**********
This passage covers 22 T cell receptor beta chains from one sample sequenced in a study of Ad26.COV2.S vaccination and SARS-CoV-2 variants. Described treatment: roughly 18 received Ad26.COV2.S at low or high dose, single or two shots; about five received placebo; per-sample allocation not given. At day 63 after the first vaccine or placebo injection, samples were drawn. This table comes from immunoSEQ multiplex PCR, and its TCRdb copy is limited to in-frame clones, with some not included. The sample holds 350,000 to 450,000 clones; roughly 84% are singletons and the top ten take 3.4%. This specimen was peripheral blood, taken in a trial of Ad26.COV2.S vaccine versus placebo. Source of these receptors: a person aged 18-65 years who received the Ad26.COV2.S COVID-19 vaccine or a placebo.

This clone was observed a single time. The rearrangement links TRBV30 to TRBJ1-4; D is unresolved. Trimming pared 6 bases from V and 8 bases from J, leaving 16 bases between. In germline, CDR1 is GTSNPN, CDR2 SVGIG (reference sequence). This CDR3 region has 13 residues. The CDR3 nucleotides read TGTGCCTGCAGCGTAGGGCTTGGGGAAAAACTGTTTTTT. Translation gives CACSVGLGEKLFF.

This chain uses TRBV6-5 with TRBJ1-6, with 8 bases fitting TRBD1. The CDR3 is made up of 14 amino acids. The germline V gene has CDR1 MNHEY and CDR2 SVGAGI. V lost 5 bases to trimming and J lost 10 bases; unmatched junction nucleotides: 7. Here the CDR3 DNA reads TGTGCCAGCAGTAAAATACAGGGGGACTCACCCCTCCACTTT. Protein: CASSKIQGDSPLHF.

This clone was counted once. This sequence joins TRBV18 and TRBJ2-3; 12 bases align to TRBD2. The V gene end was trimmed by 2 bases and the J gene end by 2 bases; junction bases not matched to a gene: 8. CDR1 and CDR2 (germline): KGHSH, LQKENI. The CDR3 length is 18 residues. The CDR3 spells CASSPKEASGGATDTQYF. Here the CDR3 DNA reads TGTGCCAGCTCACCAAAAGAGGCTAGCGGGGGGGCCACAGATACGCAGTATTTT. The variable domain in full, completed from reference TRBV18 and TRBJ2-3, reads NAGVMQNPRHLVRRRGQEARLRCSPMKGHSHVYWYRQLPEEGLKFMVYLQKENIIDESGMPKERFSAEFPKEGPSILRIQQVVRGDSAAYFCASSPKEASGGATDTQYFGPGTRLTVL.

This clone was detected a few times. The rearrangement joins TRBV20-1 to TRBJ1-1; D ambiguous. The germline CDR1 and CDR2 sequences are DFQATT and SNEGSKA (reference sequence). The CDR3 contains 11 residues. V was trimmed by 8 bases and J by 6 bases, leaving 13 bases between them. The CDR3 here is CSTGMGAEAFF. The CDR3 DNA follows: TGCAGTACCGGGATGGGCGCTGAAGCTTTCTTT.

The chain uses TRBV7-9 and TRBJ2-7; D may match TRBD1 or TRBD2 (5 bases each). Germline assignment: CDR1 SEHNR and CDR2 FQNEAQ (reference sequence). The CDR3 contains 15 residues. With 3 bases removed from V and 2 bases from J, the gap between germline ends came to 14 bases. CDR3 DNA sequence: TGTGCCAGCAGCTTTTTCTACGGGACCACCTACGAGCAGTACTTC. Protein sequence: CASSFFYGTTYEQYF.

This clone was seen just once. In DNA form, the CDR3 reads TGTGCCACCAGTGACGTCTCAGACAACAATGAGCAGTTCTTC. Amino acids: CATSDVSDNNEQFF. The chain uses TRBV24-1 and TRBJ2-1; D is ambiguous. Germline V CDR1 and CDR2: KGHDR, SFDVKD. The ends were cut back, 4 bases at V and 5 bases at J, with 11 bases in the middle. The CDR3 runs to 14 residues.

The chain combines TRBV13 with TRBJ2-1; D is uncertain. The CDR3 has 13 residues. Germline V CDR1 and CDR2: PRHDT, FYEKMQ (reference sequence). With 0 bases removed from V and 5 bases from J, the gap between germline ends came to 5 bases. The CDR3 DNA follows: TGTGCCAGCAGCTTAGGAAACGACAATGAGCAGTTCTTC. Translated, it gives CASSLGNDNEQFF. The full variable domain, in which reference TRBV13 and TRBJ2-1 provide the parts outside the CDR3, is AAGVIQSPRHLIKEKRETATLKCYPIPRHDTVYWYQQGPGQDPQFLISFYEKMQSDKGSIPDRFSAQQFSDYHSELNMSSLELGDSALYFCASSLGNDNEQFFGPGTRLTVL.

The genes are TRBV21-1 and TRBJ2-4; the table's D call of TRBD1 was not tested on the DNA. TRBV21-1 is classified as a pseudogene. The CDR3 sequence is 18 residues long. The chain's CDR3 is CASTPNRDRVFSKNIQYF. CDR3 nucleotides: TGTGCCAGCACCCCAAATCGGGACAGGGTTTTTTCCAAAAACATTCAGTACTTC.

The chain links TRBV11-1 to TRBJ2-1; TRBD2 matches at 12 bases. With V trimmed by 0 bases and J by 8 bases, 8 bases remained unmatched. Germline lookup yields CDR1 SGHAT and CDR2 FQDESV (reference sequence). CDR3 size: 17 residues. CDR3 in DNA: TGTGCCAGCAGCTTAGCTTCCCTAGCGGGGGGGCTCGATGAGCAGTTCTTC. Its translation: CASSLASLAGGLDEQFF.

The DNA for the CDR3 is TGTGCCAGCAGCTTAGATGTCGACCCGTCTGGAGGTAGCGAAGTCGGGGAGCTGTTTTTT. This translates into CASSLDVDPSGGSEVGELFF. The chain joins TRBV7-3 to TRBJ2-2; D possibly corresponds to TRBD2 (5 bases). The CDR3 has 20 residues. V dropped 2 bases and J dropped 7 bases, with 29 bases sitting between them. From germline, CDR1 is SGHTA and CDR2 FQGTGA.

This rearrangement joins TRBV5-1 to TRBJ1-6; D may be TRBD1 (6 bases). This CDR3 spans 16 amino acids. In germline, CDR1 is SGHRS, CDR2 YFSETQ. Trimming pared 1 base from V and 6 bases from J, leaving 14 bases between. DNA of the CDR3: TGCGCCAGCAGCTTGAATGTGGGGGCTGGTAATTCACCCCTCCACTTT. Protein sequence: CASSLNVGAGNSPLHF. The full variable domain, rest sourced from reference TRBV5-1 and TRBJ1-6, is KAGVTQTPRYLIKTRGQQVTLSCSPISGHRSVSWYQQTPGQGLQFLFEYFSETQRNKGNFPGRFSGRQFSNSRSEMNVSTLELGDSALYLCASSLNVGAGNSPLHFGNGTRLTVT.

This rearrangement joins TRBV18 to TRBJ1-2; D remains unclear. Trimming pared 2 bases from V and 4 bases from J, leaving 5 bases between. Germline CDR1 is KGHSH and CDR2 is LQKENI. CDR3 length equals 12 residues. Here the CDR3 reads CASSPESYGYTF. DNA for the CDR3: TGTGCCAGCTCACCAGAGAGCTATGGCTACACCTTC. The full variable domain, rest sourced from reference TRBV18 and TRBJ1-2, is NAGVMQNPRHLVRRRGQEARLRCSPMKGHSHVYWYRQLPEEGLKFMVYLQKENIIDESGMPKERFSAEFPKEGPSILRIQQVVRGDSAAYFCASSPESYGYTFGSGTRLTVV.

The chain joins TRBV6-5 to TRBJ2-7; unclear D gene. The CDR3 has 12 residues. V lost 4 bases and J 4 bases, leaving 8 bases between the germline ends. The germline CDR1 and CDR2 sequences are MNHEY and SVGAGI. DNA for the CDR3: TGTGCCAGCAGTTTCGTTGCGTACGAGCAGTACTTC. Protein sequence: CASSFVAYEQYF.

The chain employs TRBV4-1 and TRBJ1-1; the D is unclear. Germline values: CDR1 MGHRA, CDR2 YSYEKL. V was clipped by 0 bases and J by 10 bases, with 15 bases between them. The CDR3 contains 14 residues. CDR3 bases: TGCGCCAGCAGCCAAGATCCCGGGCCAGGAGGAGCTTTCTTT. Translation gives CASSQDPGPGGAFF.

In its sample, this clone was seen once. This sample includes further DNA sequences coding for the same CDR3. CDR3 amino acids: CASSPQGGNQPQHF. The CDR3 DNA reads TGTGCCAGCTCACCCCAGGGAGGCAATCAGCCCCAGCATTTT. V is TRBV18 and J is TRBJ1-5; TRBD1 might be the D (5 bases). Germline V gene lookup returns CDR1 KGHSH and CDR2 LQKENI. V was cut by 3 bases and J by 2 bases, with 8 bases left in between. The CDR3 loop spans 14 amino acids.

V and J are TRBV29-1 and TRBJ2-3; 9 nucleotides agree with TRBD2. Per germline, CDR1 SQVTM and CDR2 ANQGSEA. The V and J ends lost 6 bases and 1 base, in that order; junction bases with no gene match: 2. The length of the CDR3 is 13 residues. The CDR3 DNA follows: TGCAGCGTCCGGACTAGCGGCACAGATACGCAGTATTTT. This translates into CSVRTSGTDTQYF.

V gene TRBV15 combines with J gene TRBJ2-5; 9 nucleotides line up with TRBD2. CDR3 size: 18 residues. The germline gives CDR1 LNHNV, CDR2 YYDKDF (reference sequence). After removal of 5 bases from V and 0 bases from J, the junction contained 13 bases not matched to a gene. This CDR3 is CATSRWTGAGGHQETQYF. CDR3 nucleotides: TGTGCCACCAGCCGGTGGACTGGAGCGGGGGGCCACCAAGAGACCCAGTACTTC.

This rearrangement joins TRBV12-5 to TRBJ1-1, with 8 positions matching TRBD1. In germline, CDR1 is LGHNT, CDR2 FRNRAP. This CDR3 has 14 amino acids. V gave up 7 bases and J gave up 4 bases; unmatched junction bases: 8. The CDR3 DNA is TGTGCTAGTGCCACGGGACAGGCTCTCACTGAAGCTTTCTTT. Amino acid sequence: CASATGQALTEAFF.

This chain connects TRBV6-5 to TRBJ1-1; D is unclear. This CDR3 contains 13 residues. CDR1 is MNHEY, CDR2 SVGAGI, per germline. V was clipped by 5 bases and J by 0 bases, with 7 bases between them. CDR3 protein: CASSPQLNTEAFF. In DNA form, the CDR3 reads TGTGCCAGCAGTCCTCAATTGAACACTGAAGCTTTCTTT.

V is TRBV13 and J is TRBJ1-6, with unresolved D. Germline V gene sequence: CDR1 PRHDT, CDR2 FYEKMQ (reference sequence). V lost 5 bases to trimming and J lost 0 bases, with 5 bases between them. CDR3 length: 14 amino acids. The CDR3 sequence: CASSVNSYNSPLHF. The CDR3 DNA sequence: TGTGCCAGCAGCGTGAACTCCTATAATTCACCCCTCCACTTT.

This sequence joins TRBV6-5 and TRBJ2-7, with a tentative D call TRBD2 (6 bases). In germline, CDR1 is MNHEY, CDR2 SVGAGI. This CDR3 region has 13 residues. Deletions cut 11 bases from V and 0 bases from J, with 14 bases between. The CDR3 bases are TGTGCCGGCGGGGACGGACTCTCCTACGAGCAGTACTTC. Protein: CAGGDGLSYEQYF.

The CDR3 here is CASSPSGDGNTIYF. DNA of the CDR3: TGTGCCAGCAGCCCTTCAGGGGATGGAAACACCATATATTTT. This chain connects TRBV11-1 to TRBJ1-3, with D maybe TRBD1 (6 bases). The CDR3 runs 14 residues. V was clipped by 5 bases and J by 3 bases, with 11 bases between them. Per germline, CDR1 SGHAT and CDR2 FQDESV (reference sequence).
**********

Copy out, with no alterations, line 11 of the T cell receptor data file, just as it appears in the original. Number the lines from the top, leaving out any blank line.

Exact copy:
The DNA for the CDR3 is TGTGCCAGCAGCTTAGATGTCGACCCGTCTGGAGGTAGCGAAGTCGGGGAGCTGTTTTTT. This translates into CASSLDVDPSGGSEVGELFF. The chain joins TRBV7-3 to TRBJ2-2; D possibly corresponds to TRBD2 (5 bases). The CDR3 has 20 residues. V dropped 2 bases and J dropped 7 bases, with 29 bases sitting between them. From germline, CDR1 is SGHTA and CDR2 FQGTGA.